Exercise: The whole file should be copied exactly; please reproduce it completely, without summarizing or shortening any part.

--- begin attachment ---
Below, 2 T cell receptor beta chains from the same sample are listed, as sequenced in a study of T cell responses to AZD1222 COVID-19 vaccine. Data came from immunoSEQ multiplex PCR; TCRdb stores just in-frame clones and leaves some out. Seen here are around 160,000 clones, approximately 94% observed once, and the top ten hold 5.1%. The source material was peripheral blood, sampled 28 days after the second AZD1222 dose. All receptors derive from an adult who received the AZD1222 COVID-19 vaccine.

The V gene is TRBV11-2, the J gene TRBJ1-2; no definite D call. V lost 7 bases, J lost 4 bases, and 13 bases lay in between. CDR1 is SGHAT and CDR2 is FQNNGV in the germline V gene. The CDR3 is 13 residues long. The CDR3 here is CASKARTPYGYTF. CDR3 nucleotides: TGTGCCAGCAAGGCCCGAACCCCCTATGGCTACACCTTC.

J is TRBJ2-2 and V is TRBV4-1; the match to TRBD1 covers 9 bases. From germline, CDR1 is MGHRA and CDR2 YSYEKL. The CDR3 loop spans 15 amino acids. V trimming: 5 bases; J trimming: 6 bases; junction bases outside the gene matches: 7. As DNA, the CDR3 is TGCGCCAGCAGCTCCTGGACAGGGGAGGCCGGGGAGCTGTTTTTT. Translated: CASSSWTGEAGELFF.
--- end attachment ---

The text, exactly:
Below, 2 T cell receptor beta chains from the same sample are listed, as sequenced in a study of T cell responses to AZD1222 COVID-19 vaccine. Data came from immunoSEQ multiplex PCR; TCRdb stores just in-frame clones and leaves some out. Seen here are around 160,000 clones, approximately 94% observed once, and the top ten hold 5.1%. The source material was peripheral blood, sampled 28 days after the second AZD1222 dose. All receptors derive from an adult who received the AZD1222 COVID-19 vaccine.

The V gene is TRBV11-2, the J gene TRBJ1-2; no definite D call. V lost 7 bases, J lost 4 bases, and 13 bases lay in between. CDR1 is SGHAT and CDR2 is FQNNGV in the germline V gene. The CDR3 is 13 residues long. The CDR3 here is CASKARTPYGYTF. CDR3 nucleotides: TGTGCCAGCAAGGCCCGAACCCCCTATGGCTACACCTTC.

J is TRBJ2-2 and V is TRBV4-1; the match to TRBD1 covers 9 bases. From germline, CDR1 is MGHRA and CDR2 YSYEKL. The CDR3 loop spans 15 amino acids. V trimming: 5 bases; J trimming: 6 bases; junction bases outside the gene matches: 7. As DNA, the CDR3 is TGCGCCAGCAGCTCCTGGACAGGGGAGGCCGGGGAGCTGTTTTTT. Translated: CASSSWTGEAGELFF.